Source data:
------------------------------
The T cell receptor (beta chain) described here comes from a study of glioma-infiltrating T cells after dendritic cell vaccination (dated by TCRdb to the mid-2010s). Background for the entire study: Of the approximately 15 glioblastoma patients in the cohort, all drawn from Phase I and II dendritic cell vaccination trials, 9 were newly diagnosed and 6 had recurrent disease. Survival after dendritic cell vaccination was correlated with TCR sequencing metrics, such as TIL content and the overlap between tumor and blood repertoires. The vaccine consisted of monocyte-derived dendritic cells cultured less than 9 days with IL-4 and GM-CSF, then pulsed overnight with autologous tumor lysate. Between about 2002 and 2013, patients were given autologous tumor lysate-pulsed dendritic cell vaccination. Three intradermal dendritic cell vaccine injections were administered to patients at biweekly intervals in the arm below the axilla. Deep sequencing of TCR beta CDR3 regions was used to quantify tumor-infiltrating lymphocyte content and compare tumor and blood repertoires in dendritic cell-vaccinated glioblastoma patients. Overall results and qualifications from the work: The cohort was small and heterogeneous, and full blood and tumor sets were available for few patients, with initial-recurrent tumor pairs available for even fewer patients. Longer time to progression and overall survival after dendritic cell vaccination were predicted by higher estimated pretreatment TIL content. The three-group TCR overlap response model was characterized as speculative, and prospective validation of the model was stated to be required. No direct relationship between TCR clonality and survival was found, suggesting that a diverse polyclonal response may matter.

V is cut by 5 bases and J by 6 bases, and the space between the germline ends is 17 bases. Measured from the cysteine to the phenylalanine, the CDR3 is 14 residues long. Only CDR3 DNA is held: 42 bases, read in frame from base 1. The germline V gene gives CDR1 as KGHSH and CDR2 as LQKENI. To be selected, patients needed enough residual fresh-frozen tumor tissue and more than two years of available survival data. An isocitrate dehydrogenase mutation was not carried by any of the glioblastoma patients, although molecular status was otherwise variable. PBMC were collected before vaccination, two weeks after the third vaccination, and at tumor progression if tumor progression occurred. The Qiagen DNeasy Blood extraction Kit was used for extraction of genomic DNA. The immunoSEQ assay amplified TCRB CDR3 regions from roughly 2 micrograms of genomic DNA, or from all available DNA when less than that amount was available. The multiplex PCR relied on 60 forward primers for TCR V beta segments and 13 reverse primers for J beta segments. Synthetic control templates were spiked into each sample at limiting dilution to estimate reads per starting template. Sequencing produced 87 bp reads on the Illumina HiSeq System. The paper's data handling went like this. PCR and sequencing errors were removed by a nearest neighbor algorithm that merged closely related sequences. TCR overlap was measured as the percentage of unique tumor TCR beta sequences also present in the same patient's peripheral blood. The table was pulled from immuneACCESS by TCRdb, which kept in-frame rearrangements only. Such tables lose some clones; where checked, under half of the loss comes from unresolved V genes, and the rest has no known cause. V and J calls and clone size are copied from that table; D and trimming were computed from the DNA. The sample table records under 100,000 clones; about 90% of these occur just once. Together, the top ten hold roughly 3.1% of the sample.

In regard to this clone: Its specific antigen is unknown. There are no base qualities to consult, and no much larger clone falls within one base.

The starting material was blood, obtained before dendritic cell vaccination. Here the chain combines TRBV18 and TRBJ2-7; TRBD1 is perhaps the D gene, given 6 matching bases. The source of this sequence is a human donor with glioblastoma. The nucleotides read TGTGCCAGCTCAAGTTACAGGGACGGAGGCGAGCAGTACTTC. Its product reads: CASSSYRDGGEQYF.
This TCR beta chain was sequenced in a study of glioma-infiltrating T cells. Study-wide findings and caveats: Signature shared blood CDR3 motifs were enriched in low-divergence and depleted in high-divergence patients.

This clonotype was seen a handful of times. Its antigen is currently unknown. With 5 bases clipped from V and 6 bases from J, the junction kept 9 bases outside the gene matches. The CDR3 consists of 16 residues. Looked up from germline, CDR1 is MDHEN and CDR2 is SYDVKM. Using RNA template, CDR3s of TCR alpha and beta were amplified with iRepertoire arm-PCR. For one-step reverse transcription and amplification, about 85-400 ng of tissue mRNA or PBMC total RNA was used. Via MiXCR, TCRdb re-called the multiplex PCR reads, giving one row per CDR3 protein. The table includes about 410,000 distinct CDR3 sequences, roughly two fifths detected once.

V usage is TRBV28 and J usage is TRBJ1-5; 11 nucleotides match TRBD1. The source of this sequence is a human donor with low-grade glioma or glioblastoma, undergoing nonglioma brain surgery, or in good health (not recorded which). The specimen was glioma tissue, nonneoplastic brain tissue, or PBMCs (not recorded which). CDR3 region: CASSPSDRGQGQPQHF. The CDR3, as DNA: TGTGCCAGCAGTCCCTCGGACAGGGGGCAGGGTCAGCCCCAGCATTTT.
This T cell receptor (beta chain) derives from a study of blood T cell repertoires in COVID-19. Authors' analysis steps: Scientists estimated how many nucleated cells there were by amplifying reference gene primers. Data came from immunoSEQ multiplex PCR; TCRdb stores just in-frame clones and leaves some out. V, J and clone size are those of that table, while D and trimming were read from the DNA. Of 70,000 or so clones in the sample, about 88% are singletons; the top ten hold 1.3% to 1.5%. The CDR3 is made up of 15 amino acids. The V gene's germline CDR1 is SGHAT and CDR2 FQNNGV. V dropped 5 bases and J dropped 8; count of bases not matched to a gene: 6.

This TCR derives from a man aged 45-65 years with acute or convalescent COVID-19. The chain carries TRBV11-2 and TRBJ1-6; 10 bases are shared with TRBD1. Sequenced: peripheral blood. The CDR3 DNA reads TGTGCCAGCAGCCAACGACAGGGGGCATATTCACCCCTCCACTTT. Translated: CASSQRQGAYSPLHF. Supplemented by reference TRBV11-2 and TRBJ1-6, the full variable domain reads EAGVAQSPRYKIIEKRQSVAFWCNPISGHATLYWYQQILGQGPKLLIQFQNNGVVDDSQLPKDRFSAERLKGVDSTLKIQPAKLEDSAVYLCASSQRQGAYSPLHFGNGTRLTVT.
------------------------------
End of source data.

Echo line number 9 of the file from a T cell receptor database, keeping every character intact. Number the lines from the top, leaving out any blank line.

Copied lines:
This TCR derives from a man aged 45-65 years with acute or convalescent COVID-19. The chain carries TRBV11-2 and TRBJ1-6; 10 bases are shared with TRBD1. Sequenced: peripheral blood. The CDR3 DNA reads TGTGCCAGCAGCCAACGACAGGGGGCATATTCACCCCTCCACTTT. Translated: CASSQRQGAYSPLHF. Supplemented by reference TRBV11-2 and TRBJ1-6, the full variable domain reads EAGVAQSPRYKIIEKRQSVAFWCNPISGHATLYWYQQILGQGPKLLIQFQNNGVVDDSQLPKDRFSAERLKGVDSTLKIQPAKLEDSAVYLCASSQRQGAYSPLHFGNGTRLTVT.